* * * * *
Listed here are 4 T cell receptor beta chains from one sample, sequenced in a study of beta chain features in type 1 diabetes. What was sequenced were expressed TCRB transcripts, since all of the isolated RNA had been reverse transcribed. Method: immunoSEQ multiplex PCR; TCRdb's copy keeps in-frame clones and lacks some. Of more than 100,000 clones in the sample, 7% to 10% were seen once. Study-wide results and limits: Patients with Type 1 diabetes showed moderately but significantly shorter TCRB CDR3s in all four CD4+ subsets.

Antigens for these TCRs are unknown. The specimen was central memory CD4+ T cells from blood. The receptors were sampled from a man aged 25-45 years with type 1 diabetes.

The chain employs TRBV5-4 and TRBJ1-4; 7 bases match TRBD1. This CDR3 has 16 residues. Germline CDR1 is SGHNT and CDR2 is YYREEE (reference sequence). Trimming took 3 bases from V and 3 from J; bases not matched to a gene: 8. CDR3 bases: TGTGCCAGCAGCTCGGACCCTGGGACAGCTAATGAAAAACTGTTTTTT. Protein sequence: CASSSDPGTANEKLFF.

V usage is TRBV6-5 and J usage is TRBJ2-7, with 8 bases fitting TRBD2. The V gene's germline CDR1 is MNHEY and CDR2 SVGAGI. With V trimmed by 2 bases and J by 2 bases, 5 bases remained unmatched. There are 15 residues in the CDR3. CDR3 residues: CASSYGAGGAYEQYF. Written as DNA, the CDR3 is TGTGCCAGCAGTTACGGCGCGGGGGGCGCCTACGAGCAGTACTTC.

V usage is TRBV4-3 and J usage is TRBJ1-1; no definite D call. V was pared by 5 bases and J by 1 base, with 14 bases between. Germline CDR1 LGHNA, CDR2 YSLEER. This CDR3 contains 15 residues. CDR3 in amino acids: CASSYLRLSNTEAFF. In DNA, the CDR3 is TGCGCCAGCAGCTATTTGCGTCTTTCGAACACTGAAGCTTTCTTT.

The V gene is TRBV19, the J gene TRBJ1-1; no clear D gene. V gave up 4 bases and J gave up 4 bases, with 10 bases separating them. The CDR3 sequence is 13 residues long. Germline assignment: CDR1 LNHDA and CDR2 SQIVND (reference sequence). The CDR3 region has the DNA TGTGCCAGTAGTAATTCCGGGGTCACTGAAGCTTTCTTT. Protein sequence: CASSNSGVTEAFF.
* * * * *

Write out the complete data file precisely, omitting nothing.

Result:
Listed here are 4 T cell receptor beta chains from one sample, sequenced in a study of beta chain features in type 1 diabetes. What was sequenced were expressed TCRB transcripts, since all of the isolated RNA had been reverse transcribed. Method: immunoSEQ multiplex PCR; TCRdb's copy keeps in-frame clones and lacks some. Of more than 100,000 clones in the sample, 7% to 10% were seen once. Study-wide results and limits: Patients with Type 1 diabetes showed moderately but significantly shorter TCRB CDR3s in all four CD4+ subsets.

Antigens for these TCRs are unknown. The specimen was central memory CD4+ T cells from blood. The receptors were sampled from a man aged 25-45 years with type 1 diabetes.

The chain employs TRBV5-4 and TRBJ1-4; 7 bases match TRBD1. This CDR3 has 16 residues. Germline CDR1 is SGHNT and CDR2 is YYREEE (reference sequence). Trimming took 3 bases from V and 3 from J; bases not matched to a gene: 8. CDR3 bases: TGTGCCAGCAGCTCGGACCCTGGGACAGCTAATGAAAAACTGTTTTTT. Protein sequence: CASSSDPGTANEKLFF.

V usage is TRBV6-5 and J usage is TRBJ2-7, with 8 bases fitting TRBD2. The V gene's germline CDR1 is MNHEY and CDR2 SVGAGI. With V trimmed by 2 bases and J by 2 bases, 5 bases remained unmatched. There are 15 residues in the CDR3. CDR3 residues: CASSYGAGGAYEQYF. Written as DNA, the CDR3 is TGTGCCAGCAGTTACGGCGCGGGGGGCGCCTACGAGCAGTACTTC.

V usage is TRBV4-3 and J usage is TRBJ1-1; no definite D call. V was pared by 5 bases and J by 1 base, with 14 bases between. Germline CDR1 LGHNA, CDR2 YSLEER. This CDR3 contains 15 residues. CDR3 in amino acids: CASSYLRLSNTEAFF. In DNA, the CDR3 is TGCGCCAGCAGCTATTTGCGTCTTTCGAACACTGAAGCTTTCTTT.

The V gene is TRBV19, the J gene TRBJ1-1; no clear D gene. V gave up 4 bases and J gave up 4 bases, with 10 bases separating them. The CDR3 sequence is 13 residues long. Germline assignment: CDR1 LNHDA and CDR2 SQIVND (reference sequence). The CDR3 region has the DNA TGTGCCAGTAGTAATTCCGGGGTCACTGAAGCTTTCTTT. Protein sequence: CASSNSGVTEAFF.